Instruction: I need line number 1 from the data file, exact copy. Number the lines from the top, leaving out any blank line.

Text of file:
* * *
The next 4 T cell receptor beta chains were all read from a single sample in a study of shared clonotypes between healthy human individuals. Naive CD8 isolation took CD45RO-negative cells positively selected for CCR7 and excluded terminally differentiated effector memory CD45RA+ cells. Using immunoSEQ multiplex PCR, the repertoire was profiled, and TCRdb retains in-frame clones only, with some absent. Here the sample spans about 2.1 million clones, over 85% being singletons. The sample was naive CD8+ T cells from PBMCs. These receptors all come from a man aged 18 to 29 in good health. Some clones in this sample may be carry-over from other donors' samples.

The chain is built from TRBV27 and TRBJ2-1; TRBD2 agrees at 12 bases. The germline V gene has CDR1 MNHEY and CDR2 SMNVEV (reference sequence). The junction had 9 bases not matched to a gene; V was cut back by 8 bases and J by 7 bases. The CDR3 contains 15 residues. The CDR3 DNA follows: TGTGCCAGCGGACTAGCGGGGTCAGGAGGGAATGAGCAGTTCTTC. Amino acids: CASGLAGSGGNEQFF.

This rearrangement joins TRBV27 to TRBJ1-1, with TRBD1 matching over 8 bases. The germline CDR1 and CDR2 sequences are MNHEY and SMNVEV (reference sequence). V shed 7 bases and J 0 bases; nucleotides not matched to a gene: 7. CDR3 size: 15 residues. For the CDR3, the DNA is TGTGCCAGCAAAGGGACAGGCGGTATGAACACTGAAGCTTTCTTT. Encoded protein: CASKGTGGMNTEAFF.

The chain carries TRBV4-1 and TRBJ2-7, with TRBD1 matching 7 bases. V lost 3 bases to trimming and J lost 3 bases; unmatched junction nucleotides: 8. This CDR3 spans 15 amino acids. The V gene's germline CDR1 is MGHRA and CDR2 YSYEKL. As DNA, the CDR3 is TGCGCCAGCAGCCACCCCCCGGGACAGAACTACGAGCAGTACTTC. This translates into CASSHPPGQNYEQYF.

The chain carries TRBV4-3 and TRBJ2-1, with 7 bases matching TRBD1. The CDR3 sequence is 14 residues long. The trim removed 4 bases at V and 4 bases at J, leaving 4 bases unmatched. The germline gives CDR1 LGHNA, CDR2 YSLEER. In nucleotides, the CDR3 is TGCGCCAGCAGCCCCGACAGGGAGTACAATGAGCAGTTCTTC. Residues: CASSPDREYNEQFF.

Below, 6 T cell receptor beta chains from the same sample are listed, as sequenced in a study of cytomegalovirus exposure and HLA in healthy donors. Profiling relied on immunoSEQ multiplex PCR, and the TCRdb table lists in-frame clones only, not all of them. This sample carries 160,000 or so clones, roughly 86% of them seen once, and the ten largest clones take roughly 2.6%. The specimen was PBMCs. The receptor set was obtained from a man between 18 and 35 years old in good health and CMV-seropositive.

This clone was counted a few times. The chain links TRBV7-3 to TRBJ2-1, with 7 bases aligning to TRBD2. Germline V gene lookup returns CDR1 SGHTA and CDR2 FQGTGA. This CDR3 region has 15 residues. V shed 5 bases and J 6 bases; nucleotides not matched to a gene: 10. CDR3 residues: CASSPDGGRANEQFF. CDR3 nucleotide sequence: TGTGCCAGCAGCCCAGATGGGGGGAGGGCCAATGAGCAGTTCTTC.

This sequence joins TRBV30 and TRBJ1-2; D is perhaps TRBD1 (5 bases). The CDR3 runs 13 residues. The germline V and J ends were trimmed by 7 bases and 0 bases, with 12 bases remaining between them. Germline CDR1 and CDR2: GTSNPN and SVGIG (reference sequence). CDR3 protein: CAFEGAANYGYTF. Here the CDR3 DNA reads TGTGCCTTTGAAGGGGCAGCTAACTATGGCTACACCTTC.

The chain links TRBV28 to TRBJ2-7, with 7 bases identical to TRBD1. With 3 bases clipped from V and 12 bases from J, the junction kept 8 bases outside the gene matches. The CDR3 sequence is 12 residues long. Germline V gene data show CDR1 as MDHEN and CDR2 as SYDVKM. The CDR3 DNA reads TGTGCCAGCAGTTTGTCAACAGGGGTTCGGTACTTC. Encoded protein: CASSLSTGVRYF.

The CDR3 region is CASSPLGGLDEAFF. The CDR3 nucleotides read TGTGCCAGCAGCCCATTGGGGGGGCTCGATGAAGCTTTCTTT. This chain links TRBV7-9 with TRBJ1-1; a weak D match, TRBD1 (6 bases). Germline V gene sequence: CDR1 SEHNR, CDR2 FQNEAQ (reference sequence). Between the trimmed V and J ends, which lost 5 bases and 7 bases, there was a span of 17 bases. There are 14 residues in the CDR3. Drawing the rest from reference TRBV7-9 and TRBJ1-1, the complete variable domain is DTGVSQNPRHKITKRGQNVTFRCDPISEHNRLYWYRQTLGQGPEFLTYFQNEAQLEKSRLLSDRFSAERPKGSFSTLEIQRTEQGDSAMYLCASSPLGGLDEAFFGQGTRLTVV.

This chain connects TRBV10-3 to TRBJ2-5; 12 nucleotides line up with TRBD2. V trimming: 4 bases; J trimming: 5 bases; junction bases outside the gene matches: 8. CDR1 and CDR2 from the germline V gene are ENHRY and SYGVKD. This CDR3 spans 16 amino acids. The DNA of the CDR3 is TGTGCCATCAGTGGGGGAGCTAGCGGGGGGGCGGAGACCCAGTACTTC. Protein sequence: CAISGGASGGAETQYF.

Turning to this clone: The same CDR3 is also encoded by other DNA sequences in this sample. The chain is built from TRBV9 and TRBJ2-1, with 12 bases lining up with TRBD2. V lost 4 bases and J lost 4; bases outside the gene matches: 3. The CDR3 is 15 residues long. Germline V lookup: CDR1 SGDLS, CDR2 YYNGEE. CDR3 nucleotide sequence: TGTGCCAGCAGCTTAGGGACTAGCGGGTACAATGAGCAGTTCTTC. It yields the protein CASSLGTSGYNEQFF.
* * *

The next 4 T cell receptor beta chains were all read from a single sample in a study of shared clonotypes between healthy human individuals. Naive CD8 isolation took CD45RO-negative cells positively selected for CCR7 and excluded terminally differentiated effector memory CD45RA+ cells. Using immunoSEQ multiplex PCR, the repertoire was profiled, and TCRdb retains in-frame clones only, with some absent. Here the sample spans about 2.1 million clones, over 85% being singletons. The sample was naive CD8+ T cells from PBMCs. These receptors all come from a man aged 18 to 29 in good health. Some clones in this sample may be carry-over from other donors' samples.